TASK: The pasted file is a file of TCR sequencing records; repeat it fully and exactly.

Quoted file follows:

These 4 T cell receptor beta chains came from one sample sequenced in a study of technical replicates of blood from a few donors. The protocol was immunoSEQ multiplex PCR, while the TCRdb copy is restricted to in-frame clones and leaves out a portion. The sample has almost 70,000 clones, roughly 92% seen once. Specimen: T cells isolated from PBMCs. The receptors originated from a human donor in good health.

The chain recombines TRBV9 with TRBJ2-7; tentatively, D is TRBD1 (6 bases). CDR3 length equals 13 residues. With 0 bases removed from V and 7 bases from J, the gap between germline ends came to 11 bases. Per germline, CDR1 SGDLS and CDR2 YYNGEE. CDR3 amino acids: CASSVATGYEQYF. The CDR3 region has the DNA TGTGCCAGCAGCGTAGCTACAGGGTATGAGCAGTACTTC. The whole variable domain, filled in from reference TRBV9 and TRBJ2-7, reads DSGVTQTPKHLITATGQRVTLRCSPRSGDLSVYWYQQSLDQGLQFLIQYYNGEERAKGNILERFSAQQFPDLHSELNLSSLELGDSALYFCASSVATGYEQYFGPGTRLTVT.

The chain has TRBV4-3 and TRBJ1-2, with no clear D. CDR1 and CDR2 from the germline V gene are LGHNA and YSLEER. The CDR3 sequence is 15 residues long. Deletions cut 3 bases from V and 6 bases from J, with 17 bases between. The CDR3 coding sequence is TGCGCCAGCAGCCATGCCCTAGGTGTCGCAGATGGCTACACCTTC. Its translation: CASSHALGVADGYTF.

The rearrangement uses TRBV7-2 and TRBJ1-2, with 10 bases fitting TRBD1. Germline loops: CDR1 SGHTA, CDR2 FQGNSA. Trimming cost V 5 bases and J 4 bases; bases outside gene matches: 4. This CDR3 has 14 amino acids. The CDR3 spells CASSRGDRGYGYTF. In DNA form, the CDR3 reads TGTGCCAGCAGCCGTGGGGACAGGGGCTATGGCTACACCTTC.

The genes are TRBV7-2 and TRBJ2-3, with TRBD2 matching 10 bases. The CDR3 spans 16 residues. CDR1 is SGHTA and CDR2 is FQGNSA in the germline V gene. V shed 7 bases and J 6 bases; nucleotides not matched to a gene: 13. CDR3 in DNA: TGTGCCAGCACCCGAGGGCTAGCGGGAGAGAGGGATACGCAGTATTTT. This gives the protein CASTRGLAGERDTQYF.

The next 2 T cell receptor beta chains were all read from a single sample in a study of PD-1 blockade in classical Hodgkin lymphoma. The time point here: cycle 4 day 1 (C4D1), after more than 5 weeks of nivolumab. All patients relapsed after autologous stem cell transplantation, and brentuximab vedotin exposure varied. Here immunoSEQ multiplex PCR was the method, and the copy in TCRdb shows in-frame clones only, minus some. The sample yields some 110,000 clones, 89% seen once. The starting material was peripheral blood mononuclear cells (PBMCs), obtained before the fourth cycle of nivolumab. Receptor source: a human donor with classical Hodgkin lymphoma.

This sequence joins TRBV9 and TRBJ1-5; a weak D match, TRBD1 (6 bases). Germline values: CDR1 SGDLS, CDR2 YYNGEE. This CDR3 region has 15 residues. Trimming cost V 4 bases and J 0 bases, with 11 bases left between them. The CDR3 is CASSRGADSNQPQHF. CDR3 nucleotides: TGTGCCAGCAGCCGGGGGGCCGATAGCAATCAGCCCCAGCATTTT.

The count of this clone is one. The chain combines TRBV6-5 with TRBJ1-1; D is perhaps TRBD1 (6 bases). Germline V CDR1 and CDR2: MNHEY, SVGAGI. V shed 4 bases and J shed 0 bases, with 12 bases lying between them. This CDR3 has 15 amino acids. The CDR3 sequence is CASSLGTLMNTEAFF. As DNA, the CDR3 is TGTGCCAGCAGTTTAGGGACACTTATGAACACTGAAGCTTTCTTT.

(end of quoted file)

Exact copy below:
These 4 T cell receptor beta chains came from one sample sequenced in a study of technical replicates of blood from a few donors. The protocol was immunoSEQ multiplex PCR, while the TCRdb copy is restricted to in-frame clones and leaves out a portion. The sample has almost 70,000 clones, roughly 92% seen once. Specimen: T cells isolated from PBMCs. The receptors originated from a human donor in good health.

The chain recombines TRBV9 with TRBJ2-7; tentatively, D is TRBD1 (6 bases). CDR3 length equals 13 residues. With 0 bases removed from V and 7 bases from J, the gap between germline ends came to 11 bases. Per germline, CDR1 SGDLS and CDR2 YYNGEE. CDR3 amino acids: CASSVATGYEQYF. The CDR3 region has the DNA TGTGCCAGCAGCGTAGCTACAGGGTATGAGCAGTACTTC. The whole variable domain, filled in from reference TRBV9 and TRBJ2-7, reads DSGVTQTPKHLITATGQRVTLRCSPRSGDLSVYWYQQSLDQGLQFLIQYYNGEERAKGNILERFSAQQFPDLHSELNLSSLELGDSALYFCASSVATGYEQYFGPGTRLTVT.

The chain has TRBV4-3 and TRBJ1-2, with no clear D. CDR1 and CDR2 from the germline V gene are LGHNA and YSLEER. The CDR3 sequence is 15 residues long. Deletions cut 3 bases from V and 6 bases from J, with 17 bases between. The CDR3 coding sequence is TGCGCCAGCAGCCATGCCCTAGGTGTCGCAGATGGCTACACCTTC. Its translation: CASSHALGVADGYTF.

The rearrangement uses TRBV7-2 and TRBJ1-2, with 10 bases fitting TRBD1. Germline loops: CDR1 SGHTA, CDR2 FQGNSA. Trimming cost V 5 bases and J 4 bases; bases outside gene matches: 4. This CDR3 has 14 amino acids. The CDR3 spells CASSRGDRGYGYTF. In DNA form, the CDR3 reads TGTGCCAGCAGCCGTGGGGACAGGGGCTATGGCTACACCTTC.

The genes are TRBV7-2 and TRBJ2-3, with TRBD2 matching 10 bases. The CDR3 spans 16 residues. CDR1 is SGHTA and CDR2 is FQGNSA in the germline V gene. V shed 7 bases and J 6 bases; nucleotides not matched to a gene: 13. CDR3 in DNA: TGTGCCAGCACCCGAGGGCTAGCGGGAGAGAGGGATACGCAGTATTTT. This gives the protein CASTRGLAGERDTQYF.

The next 2 T cell receptor beta chains were all read from a single sample in a study of PD-1 blockade in classical Hodgkin lymphoma. The time point here: cycle 4 day 1 (C4D1), after more than 5 weeks of nivolumab. All patients relapsed after autologous stem cell transplantation, and brentuximab vedotin exposure varied. Here immunoSEQ multiplex PCR was the method, and the copy in TCRdb shows in-frame clones only, minus some. The sample yields some 110,000 clones, 89% seen once. The starting material was peripheral blood mononuclear cells (PBMCs), obtained before the fourth cycle of nivolumab. Receptor source: a human donor with classical Hodgkin lymphoma.

This sequence joins TRBV9 and TRBJ1-5; a weak D match, TRBD1 (6 bases). Germline values: CDR1 SGDLS, CDR2 YYNGEE. This CDR3 region has 15 residues. Trimming cost V 4 bases and J 0 bases, with 11 bases left between them. The CDR3 is CASSRGADSNQPQHF. CDR3 nucleotides: TGTGCCAGCAGCCGGGGGGCCGATAGCAATCAGCCCCAGCATTTT.

The count of this clone is one. The chain combines TRBV6-5 with TRBJ1-1; D is perhaps TRBD1 (6 bases). Germline V CDR1 and CDR2: MNHEY, SVGAGI. V shed 4 bases and J shed 0 bases, with 12 bases lying between them. This CDR3 has 15 amino acids. The CDR3 sequence is CASSLGTLMNTEAFF. As DNA, the CDR3 is TGTGCCAGCAGTTTAGGGACACTTATGAACACTGAAGCTTTCTTT.